Unit 1: Natural and ecological hazards Description
Natural and ecological hazards represent potential sources of harm to human life, health, income and property, and may affect elements of the biophysical, managed and constructed elements of environments.
This unit focuses on identifying risks and managing those risks to eliminate or minimise harm to people and the environment. Risk management, in this particular context, refers to prevention, mitigation and preparedness. Prevention is about things we can do to prevent a hazard from happening. Mitigation is about reducing or eliminating the impact if the hazard does happen. Preparedness refers to actions taken to create and maintain the capacity of communities to respond to, and recover from, natural disasters, through measures such as planning, community education, information management, communications and warning systems.
Building on their existing geographical knowledge and understandings, students examine natural hazards including atmospheric, hydrological and geomorphic hazards, for example, storms, cyclones, tornadoes, frosts, droughts, bushfires, flooding, earthquakes, volcanoes and landslides. They also explore ecological hazards, for example, environmental diseases/pandemics (toxin-based respiratory ailments, infectious diseases, animal-transmitted diseases and water-borne diseases) and plant and animal invasions.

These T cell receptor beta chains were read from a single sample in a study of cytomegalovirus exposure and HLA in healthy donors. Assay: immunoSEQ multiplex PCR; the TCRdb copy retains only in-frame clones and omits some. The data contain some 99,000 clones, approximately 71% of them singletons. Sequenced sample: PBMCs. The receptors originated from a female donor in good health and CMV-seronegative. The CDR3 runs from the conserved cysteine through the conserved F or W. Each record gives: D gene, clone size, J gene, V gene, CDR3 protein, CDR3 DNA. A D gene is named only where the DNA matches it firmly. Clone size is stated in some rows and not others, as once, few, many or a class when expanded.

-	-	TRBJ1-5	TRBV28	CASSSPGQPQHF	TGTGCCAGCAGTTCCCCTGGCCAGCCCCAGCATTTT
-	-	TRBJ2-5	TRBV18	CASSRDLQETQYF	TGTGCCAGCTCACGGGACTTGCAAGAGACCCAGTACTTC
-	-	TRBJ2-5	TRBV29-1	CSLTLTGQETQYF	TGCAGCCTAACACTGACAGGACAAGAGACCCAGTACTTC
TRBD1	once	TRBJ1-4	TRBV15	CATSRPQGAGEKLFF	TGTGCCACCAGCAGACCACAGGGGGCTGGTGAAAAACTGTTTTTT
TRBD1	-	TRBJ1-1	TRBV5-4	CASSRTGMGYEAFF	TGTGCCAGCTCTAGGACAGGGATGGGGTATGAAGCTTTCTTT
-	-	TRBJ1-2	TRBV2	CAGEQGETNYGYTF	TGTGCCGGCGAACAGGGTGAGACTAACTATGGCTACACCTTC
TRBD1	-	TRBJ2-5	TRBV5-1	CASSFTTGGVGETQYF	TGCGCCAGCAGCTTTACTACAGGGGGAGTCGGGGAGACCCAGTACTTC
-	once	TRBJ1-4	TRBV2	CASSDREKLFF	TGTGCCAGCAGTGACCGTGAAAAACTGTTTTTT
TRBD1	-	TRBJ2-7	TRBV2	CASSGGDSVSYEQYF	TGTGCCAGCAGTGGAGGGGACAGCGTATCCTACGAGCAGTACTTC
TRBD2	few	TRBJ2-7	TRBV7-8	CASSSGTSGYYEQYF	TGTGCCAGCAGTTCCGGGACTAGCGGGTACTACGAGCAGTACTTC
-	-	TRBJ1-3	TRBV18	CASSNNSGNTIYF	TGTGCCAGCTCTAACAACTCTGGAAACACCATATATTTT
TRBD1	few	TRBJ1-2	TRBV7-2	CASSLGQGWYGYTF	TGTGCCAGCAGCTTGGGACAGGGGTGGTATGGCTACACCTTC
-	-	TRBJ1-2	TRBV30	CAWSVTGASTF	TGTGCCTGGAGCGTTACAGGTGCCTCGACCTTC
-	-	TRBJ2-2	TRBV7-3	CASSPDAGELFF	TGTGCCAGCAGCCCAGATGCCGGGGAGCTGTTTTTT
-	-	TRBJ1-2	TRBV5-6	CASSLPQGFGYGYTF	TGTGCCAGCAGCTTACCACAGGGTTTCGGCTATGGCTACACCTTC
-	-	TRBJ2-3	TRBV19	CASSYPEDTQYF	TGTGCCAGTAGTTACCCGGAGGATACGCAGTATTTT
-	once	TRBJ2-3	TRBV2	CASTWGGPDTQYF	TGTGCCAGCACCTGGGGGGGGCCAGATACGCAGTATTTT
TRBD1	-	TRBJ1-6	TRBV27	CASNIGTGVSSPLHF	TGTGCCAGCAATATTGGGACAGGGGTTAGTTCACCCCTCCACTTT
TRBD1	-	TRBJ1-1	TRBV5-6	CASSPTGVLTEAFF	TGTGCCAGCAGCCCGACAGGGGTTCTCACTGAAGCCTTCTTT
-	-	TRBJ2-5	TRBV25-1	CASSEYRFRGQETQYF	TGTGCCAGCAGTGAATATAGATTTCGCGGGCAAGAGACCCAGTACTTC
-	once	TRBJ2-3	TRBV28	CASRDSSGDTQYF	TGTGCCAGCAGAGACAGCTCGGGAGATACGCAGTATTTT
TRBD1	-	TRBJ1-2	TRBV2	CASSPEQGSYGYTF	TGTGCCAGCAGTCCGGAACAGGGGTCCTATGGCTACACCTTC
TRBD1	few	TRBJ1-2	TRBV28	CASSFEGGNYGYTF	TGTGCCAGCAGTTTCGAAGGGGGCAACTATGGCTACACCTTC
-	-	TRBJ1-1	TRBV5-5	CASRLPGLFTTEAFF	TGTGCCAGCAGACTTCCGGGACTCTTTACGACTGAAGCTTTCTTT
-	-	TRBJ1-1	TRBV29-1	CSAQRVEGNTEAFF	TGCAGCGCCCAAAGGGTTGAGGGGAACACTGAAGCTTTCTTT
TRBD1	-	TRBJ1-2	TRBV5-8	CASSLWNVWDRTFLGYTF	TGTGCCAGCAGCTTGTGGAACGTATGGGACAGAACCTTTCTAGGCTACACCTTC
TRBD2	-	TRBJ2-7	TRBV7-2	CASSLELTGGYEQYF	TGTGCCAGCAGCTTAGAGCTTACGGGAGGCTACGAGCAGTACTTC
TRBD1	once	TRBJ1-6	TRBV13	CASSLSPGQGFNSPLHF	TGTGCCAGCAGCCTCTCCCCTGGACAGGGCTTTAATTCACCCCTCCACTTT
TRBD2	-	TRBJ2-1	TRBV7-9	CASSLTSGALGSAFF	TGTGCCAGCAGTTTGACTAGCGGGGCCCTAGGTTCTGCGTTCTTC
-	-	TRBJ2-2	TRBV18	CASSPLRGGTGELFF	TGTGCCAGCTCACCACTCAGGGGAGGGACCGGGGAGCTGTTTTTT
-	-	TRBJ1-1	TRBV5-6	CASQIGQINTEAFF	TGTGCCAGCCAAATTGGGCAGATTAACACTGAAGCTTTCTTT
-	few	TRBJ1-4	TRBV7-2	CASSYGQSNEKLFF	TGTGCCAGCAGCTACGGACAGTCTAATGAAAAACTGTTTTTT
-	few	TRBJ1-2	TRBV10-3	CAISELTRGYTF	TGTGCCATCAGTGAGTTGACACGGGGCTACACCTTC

This unit includes an overview of natural and ecological hazards and two depth studies: one focusing on a natural hazard and one focusing on an ecological hazard.
The scale of study for this unit, unless specified, can range from local to global, as appropriate. The potential for fieldwork will depend on the hazards selected.
In undertaking these depth studies, students develop an understanding about using and applying geographical inquiry, tools such as spatial technologies, and skills, to model, assess and forecast risk, and to investigate the risks associated with natural and ecological hazards.